Collaboration is often necessary when writing a corporate report or an RFP response, but it can also be one of the most challenging parts of the process. Coordinating multiple stakeholders, managing expectations, and navigating differing opinions can create tension and prolong the writing process. This requires strong communication skills, active listening, and a willingness to compromise. Writing with others can also lead to delays if stakeholders have busy schedules or are not available to provide input promptly. Despite these challenges, collaboration is essential to make sure the report or RFP response meets everyone’s needs and presents a united front to the audience.


Strategies for Effective Collaboration

  • Establish a Style Guide

    A style guide is a document that outlines the organization’s guidelines for language, tone, formatting, and other key elements of the proposal. By following a style guide, all team members can make sure the proposal is consistent. This can be created manually or using a tech tool like PerfectIt.

  • Provide Clear Instructions and Deadlines

    Clear instructions and deadlines make sure all team members are on the same page and working towards the same goals. Providing clear instructions also avoids misunderstandings.

  • Encourage Communication and Feedback

    Open communication and feedback keep all team members aware of any changes or updates to the proposal. Feedback can also identify potential areas of weakness or gaps that need to be addressed.

Effective collaboration is key for creating a cohesive and persuasive proposal. By establishing a style guide, providing clear instructions and deadlines, encouraging communication and feedback, and using tools and technologies that help with collaboration, all team members can work together to create a proposal that speaks with one voice and meets the needs of the RFP. Check out our series about collaborative writing for work.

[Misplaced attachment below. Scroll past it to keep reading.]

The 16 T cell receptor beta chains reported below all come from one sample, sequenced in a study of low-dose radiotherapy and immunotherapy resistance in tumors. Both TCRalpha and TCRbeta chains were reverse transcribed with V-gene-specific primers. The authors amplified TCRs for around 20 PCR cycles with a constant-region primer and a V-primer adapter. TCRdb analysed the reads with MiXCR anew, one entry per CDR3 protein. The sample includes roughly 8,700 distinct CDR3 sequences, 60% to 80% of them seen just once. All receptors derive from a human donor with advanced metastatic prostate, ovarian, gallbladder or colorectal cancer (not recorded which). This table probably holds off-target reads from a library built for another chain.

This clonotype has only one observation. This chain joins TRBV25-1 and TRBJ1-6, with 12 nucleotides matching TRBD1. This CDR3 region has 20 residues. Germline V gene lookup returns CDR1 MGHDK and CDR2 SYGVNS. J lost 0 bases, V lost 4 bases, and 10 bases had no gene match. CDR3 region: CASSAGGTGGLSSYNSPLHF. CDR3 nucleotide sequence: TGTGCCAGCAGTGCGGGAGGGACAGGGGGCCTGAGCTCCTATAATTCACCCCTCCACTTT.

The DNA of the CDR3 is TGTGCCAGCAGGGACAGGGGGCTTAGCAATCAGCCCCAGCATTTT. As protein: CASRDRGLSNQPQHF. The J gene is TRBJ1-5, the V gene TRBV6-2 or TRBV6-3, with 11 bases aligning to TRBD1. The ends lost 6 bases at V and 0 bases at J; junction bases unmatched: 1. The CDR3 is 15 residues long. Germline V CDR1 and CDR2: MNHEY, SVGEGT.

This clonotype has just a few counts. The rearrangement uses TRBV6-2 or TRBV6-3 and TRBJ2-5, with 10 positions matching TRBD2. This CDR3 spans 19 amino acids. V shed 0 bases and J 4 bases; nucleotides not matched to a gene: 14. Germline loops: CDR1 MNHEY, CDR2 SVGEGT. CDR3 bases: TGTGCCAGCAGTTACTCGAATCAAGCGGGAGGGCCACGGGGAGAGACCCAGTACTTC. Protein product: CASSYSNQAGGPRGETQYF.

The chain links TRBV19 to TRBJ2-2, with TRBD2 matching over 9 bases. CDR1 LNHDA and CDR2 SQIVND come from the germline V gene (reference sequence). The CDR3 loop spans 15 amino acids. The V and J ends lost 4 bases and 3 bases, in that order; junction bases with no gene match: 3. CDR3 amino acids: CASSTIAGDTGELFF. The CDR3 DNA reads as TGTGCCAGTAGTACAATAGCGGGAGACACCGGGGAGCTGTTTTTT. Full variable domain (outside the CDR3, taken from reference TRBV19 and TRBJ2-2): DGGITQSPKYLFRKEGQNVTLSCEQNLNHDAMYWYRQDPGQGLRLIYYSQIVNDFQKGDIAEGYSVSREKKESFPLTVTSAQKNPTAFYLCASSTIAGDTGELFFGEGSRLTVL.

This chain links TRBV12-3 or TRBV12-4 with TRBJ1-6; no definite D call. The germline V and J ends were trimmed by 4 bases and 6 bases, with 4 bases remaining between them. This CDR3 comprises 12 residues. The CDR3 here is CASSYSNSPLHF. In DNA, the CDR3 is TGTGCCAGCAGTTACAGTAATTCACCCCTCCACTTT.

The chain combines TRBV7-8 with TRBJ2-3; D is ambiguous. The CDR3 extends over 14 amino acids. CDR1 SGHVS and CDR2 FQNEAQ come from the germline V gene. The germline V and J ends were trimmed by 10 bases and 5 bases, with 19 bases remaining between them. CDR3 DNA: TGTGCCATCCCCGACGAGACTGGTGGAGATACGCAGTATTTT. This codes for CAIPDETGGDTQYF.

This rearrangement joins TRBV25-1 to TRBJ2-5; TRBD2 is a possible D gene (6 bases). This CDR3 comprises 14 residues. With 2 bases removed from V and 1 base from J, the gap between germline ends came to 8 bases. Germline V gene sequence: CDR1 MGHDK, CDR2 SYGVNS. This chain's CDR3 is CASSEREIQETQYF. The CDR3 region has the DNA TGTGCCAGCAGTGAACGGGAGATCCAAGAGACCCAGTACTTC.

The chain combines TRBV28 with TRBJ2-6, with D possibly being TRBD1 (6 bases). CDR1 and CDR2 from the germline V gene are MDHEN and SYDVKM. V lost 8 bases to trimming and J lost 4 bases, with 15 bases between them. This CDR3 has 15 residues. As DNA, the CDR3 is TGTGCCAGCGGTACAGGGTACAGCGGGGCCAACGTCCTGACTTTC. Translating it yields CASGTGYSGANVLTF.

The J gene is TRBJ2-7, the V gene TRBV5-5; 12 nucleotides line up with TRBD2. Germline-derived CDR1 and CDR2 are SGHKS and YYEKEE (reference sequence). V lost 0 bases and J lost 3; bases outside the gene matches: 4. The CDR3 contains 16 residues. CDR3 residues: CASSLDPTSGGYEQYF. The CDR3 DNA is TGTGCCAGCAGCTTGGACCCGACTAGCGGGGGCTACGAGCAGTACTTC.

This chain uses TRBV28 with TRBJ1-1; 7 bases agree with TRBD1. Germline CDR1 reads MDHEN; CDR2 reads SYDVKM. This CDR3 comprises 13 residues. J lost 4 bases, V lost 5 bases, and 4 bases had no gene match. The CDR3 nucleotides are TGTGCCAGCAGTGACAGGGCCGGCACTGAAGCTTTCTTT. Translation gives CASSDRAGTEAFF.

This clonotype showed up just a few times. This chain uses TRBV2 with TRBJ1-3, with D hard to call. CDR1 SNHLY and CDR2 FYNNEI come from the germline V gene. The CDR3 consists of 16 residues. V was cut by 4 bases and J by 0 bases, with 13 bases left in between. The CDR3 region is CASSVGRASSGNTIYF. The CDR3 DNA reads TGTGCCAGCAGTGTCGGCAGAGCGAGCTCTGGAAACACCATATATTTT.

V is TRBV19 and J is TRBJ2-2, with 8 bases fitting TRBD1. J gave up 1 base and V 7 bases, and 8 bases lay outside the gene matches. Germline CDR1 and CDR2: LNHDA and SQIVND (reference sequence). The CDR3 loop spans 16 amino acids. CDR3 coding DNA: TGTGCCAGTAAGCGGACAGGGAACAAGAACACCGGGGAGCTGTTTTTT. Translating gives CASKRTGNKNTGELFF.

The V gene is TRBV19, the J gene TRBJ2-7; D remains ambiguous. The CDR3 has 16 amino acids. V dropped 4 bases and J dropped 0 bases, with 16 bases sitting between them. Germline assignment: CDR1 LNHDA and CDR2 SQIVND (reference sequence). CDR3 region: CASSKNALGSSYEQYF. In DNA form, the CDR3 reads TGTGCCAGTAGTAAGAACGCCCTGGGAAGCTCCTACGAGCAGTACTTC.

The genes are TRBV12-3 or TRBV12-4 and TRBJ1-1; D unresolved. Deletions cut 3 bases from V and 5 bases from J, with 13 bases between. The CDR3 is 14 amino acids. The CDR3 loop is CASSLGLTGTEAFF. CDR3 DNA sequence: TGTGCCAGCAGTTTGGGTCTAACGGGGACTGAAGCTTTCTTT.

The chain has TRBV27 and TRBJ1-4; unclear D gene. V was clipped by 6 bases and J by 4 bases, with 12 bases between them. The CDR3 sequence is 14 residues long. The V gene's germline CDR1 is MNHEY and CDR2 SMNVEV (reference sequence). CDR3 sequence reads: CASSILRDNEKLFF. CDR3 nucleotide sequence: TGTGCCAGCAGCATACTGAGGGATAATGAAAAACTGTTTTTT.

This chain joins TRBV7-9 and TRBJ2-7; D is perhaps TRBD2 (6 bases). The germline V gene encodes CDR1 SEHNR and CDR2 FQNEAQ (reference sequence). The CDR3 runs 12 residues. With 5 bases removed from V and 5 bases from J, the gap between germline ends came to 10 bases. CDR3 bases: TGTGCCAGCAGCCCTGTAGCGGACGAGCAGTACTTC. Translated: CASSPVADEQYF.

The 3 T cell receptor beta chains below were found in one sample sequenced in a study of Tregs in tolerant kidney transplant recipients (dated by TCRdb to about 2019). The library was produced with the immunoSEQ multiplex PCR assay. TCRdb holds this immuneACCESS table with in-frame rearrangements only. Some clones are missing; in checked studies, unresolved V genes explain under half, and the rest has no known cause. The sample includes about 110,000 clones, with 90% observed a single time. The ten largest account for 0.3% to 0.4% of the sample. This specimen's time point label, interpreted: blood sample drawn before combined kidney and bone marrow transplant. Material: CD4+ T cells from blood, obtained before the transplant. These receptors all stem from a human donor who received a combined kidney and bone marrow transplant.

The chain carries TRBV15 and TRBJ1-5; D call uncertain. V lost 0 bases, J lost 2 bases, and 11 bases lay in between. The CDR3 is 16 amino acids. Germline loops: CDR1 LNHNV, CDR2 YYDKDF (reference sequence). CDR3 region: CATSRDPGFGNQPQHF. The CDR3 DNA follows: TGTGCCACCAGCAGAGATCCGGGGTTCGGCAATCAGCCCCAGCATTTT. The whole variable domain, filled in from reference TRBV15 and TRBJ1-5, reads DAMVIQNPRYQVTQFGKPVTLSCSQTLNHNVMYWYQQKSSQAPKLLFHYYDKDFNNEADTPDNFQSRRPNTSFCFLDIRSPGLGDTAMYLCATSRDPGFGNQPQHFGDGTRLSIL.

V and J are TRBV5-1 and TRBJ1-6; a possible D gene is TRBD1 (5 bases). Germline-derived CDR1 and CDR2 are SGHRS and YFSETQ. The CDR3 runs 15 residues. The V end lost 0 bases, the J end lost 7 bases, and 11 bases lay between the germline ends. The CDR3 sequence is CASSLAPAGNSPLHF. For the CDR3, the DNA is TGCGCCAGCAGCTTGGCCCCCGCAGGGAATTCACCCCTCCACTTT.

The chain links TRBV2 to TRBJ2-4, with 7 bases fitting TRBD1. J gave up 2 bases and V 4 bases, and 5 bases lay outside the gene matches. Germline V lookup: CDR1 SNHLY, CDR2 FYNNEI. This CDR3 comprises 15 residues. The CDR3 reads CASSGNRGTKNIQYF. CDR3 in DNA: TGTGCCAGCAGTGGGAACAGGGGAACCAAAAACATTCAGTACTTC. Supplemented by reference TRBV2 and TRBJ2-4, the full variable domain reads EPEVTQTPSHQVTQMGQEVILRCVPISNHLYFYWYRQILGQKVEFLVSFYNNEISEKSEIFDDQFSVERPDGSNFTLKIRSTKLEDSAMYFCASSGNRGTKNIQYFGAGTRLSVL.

Proposal Writing Power Moves

When planning and executing your proposal, keep these power moves in play to put your response ahead of the competition.

Corporate Storytelling

Corporate storytelling is a powerful technique that involves conveying information in narrative format to engage the reader and make an emotional connection. In a proposal, corporate storytelling can be used to:

  • Differentiate Your Organization: By telling a compelling story about your organization’s history, values, or mission, you can distinguish your organization from its competitors.
  • Engage the Reader: By using storytelling techniques such as vivid imagery and relatable characters, you can engage the reader on an emotional level and create a lasting impression.
  • Show Your Strengths: By telling stories about past successes or innovative solutions, you show your organization’s capabilities and establish credibility with the reader.

Plain Language

Plain language is the practice of using clear, concise language that is easy to understand. In a proposal, plain language should be used because:

  • You may need to clarify complex concepts: By using plain language, you clarify ideas or technical information, making it more accessible to the reader.
  • It reduces the risk of miscommunication: Using clear, concise language reduces the risk of miscommunication, making sure the reader understands the proposal’s message and goals.
  • It shows professionalism: By using plain language, you show professionalism and attention to detail. This proves that your organization takes the proposal seriously and has taken the time to make sure the message is communicated effectively.

Take a Break